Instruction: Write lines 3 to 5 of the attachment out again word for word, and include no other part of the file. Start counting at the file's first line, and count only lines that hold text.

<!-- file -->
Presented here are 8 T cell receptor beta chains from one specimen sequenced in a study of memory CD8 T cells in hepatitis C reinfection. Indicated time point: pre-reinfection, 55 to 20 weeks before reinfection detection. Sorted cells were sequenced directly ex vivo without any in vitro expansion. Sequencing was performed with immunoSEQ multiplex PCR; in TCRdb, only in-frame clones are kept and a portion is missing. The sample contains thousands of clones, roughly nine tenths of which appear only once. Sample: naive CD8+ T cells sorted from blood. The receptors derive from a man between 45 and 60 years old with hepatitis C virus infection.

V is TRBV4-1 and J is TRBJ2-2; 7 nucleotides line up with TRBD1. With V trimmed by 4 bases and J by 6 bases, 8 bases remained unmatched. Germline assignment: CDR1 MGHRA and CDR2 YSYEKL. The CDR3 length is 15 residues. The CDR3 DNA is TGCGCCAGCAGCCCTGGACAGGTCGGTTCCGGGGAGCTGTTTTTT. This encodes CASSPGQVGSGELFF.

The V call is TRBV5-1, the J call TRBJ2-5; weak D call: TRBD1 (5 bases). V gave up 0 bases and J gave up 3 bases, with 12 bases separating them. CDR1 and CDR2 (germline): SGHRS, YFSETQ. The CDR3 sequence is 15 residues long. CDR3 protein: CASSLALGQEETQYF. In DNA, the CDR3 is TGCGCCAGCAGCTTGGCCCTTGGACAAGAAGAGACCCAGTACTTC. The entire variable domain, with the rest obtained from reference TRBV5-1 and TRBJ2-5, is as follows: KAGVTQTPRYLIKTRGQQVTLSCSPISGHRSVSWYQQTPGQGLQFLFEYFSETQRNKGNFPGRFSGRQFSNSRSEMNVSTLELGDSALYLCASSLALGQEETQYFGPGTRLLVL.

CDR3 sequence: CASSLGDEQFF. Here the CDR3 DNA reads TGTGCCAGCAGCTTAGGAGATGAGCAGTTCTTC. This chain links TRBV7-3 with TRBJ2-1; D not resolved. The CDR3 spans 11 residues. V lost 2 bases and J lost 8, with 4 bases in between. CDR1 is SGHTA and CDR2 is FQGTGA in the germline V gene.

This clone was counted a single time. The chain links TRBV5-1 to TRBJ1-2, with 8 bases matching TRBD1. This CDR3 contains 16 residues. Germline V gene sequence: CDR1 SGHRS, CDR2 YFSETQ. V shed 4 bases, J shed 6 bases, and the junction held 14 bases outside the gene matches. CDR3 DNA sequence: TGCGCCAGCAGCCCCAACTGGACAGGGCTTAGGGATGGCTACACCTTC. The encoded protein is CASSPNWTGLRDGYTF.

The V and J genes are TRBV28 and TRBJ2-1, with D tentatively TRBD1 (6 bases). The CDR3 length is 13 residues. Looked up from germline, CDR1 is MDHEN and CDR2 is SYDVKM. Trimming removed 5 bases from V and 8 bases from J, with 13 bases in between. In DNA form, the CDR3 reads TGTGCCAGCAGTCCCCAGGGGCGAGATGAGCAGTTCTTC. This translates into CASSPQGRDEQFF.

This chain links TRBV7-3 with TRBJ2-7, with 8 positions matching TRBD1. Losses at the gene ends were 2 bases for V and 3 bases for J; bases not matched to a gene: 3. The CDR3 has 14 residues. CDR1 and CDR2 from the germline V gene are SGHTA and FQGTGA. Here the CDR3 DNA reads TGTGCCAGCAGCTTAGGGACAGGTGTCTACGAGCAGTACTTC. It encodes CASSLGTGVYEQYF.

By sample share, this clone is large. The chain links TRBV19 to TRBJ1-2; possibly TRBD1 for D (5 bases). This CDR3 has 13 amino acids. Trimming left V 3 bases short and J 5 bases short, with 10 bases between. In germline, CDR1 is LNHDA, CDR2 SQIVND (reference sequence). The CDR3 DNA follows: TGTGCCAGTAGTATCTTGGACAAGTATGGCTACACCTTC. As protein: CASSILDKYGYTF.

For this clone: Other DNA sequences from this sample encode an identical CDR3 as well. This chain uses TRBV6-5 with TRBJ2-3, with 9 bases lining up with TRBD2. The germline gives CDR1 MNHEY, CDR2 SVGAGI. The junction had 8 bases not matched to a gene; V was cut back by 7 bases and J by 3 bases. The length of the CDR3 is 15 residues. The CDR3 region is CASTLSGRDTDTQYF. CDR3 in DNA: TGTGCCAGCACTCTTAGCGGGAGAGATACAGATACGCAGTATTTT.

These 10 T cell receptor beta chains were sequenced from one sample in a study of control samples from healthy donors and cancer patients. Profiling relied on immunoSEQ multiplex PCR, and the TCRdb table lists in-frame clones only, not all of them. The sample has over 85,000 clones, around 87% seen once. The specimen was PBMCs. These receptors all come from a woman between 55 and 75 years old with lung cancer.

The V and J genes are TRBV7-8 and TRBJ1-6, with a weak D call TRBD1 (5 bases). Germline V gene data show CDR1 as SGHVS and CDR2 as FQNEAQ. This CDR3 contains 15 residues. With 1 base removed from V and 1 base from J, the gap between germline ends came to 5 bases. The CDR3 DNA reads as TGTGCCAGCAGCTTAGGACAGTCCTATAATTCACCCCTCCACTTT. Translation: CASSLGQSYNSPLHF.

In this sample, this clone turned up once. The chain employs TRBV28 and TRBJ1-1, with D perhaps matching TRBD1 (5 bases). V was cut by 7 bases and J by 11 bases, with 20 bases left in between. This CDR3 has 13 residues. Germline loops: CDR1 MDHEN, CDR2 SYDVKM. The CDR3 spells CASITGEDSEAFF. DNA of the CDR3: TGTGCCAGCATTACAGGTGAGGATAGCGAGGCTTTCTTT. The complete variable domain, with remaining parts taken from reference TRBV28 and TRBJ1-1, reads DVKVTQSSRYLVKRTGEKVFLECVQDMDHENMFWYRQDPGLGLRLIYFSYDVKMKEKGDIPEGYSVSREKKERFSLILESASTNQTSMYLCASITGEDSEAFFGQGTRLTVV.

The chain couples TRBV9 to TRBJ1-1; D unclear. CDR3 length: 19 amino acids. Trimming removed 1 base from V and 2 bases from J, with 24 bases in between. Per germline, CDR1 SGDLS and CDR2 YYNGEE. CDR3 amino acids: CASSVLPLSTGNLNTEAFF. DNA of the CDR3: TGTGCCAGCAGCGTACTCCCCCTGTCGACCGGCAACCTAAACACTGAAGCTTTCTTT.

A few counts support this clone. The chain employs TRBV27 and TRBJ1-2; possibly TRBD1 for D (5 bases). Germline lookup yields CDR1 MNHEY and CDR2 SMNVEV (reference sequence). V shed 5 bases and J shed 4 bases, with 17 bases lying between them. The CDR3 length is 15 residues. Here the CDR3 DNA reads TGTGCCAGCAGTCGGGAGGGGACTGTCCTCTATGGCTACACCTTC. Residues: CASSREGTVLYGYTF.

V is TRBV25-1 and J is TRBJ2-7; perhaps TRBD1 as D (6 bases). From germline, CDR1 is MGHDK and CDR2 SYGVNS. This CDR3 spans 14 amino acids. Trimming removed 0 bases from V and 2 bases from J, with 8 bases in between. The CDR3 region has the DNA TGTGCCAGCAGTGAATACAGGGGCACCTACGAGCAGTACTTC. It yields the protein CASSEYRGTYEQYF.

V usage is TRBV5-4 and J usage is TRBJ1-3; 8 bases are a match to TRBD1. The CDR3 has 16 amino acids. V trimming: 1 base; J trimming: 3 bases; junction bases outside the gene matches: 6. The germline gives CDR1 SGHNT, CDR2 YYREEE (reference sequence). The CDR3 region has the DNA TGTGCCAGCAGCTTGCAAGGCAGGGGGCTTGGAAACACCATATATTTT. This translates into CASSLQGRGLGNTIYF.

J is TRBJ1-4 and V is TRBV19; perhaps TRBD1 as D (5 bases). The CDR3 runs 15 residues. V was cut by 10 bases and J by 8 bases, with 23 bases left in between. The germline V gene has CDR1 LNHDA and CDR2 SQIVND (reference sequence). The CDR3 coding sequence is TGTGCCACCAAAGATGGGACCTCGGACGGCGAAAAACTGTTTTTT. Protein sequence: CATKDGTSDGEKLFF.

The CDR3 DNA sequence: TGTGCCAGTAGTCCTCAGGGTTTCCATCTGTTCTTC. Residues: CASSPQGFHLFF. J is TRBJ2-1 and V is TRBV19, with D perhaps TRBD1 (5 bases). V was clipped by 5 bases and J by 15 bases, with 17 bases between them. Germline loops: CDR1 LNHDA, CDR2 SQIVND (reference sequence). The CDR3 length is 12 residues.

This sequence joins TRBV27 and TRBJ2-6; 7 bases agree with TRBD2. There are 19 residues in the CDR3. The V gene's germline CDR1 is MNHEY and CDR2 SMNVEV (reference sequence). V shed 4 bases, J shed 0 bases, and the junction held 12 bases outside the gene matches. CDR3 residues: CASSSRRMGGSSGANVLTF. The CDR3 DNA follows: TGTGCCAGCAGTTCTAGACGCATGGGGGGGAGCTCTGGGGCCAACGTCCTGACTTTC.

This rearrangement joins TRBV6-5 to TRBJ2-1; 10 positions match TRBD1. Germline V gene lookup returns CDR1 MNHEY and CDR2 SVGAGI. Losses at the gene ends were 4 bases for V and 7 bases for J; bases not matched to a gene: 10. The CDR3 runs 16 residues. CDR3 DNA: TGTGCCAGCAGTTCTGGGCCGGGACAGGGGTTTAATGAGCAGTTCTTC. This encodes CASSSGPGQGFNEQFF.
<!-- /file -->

The V call is TRBV5-1, the J call TRBJ2-5; weak D call: TRBD1 (5 bases). V gave up 0 bases and J gave up 3 bases, with 12 bases separating them. CDR1 and CDR2 (germline): SGHRS, YFSETQ. The CDR3 sequence is 15 residues long. CDR3 protein: CASSLALGQEETQYF. In DNA, the CDR3 is TGCGCCAGCAGCTTGGCCCTTGGACAAGAAGAGACCCAGTACTTC. The entire variable domain, with the rest obtained from reference TRBV5-1 and TRBJ2-5, is as follows: KAGVTQTPRYLIKTRGQQVTLSCSPISGHRSVSWYQQTPGQGLQFLFEYFSETQRNKGNFPGRFSGRQFSNSRSEMNVSTLELGDSALYLCASSLALGQEETQYFGPGTRLLVL.

CDR3 sequence: CASSLGDEQFF. Here the CDR3 DNA reads TGTGCCAGCAGCTTAGGAGATGAGCAGTTCTTC. This chain links TRBV7-3 with TRBJ2-1; D not resolved. The CDR3 spans 11 residues. V lost 2 bases and J lost 8, with 4 bases in between. CDR1 is SGHTA and CDR2 is FQGTGA in the germline V gene.

This clone was counted a single time. The chain links TRBV5-1 to TRBJ1-2, with 8 bases matching TRBD1. This CDR3 contains 16 residues. Germline V gene sequence: CDR1 SGHRS, CDR2 YFSETQ. V shed 4 bases, J shed 6 bases, and the junction held 14 bases outside the gene matches. CDR3 DNA sequence: TGCGCCAGCAGCCCCAACTGGACAGGGCTTAGGGATGGCTACACCTTC. The encoded protein is CASSPNWTGLRDGYTF.